-What hardware is needed to read the e-books? Computer, Nook, Kindle, IPad?

 

-Will patrons have to go to your website to download the book?  Will they have to again after an initial download?

 

Cataloging/Circulation/Access:

-How do we check out an eBook?

 

-Does having the eBook limit circulation abilities?  The CD could circulate to multiple patrons indefinitely.  Some of the eBooks say the code is good for a limited time.

 

What cataloging pieces will be required to describe the e-book? Does it go on the record with the print book?

 

-Do we need to adopt the Overdrive program?

 

-What if the library OPAC is not compatible with Overdrive?

 

-Will eBooks remain in the Lexis Download center?

 

-Will there be a way to allow multiple users to access an eBook at a time?  What if the library subscribes to the title on Lexis.com?

 

 -How will library customers authorize credential users of single-use licenses?

 

-Does the licensing agreement cause any problems with lending to other libraries?

 

-There has also been concern that eBooks will force libraries to circulate materials that they don’t usually circulate.

 

Newsletter/Bender.com:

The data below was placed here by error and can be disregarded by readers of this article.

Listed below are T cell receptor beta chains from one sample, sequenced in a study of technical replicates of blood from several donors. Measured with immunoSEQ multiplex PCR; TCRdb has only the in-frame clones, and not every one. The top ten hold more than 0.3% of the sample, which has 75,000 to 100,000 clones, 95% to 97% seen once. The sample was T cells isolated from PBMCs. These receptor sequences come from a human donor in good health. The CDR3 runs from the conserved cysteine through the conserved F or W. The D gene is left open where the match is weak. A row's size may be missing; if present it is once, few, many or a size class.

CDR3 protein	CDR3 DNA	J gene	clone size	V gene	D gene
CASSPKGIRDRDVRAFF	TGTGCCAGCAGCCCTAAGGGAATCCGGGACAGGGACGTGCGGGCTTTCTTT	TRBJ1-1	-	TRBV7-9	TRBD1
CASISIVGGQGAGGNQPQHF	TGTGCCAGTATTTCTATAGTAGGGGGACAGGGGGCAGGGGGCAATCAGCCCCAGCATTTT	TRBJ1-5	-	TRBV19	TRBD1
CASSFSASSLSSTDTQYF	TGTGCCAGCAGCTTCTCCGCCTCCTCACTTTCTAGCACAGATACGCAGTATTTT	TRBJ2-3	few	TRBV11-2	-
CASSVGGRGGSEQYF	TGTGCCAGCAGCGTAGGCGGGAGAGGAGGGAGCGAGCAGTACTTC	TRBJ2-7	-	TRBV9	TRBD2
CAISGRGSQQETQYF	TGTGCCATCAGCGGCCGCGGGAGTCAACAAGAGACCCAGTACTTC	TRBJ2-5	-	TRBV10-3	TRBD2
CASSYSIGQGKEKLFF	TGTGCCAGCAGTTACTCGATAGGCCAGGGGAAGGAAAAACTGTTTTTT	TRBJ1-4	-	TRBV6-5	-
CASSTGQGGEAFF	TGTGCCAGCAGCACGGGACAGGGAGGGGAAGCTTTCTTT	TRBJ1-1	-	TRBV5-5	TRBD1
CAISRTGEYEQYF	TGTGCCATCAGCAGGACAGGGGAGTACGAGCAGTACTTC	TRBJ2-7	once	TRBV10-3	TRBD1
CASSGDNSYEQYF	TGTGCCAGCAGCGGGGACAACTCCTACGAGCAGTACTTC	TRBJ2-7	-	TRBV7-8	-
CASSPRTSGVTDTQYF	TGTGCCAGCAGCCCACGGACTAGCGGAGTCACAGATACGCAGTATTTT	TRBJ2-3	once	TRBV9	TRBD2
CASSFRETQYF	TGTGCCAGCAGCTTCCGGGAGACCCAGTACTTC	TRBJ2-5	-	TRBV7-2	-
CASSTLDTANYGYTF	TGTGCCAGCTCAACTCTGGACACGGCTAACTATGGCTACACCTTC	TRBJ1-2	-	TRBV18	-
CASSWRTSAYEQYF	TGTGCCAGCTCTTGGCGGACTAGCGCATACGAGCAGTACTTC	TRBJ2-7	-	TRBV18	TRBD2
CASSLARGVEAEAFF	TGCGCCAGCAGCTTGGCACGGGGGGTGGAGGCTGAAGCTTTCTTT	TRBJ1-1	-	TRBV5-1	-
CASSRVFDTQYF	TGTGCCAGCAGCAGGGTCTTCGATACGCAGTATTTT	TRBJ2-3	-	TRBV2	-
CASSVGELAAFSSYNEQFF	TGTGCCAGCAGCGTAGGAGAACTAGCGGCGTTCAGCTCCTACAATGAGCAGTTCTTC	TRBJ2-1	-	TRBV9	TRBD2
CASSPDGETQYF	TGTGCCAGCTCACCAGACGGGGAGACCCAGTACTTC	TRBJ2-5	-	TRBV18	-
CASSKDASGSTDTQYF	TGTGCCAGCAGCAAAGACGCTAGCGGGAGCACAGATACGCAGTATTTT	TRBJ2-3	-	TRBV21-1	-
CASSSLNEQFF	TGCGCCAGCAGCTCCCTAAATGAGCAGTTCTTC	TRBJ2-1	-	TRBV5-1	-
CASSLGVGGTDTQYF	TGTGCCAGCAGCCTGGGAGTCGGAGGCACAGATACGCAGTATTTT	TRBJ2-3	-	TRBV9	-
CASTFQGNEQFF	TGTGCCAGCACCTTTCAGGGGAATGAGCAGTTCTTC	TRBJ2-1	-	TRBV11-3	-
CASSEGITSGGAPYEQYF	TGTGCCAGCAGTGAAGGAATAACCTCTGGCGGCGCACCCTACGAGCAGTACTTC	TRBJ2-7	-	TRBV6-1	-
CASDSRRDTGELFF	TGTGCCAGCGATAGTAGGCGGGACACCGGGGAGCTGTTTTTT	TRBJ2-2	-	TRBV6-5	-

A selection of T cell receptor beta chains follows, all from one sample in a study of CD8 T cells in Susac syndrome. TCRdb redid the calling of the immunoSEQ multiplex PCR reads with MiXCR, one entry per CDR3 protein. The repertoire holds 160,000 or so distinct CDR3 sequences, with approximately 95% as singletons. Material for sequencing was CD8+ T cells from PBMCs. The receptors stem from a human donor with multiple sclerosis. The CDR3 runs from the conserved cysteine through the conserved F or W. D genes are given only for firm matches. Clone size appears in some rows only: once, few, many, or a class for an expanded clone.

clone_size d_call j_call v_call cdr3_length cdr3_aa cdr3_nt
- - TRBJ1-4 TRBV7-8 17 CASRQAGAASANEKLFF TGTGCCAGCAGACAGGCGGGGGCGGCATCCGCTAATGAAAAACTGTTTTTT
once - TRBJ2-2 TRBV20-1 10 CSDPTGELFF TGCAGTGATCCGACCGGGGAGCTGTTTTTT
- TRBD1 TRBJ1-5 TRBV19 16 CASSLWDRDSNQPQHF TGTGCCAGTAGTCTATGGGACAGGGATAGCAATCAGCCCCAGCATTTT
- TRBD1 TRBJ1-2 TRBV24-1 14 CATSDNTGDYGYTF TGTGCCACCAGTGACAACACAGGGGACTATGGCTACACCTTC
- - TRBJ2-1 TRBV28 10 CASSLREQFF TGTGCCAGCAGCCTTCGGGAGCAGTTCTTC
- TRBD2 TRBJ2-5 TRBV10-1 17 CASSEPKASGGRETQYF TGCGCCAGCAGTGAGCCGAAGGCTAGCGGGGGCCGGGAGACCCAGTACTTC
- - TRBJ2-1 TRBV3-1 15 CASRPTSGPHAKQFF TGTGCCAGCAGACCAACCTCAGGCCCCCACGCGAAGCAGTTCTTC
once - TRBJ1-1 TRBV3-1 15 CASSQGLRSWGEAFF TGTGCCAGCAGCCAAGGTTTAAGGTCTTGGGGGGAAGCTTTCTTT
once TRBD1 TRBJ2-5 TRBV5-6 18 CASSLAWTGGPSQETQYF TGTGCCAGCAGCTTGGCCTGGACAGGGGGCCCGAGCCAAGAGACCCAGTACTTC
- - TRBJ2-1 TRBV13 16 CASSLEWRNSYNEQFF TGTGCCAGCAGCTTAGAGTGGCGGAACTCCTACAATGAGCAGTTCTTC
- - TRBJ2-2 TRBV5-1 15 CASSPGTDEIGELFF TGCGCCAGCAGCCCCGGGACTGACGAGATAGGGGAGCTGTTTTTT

Are their plans to make searchable archiving available since these will no longer be available in print?

 

-Setting up an account and getting the log-in credentials is time consuming.

 

-Accessing the newsletter from the account requires additional in-house IT support (java plug-ins/disabling script).  Are these one-time changes or every time a newsletter is accessed?

 

-Is it possible for the email alerting customers the newsletter is available to go to multiple email addresses?  There is concern that the newsletter comes out when someone is on leave for an extended amount of time.

 

-Concern about passing cost on to the consumer since they will have to print the newsletters to circulate.

 

-For customers that signed the multi-year agreement for the newsletters, will they have the option of maintaining the same format they agreed to in the contract for the duration of the contract’s term?

 

General:

-When will the helpful website be going up?  How will you inform customers when it is available?

 

-Will a list of publications that are changing from print/print with CD/CD only to eBook/digital/PDF only be made available?

 

-A few academic law librarians have said they have no problem with anything.

 

-The format changes are beneficial to individual customers, but not for libraries as a whole.

 

-Is eBook limited to searching one volume at a time?  Folio allows you to search across multiple treatises.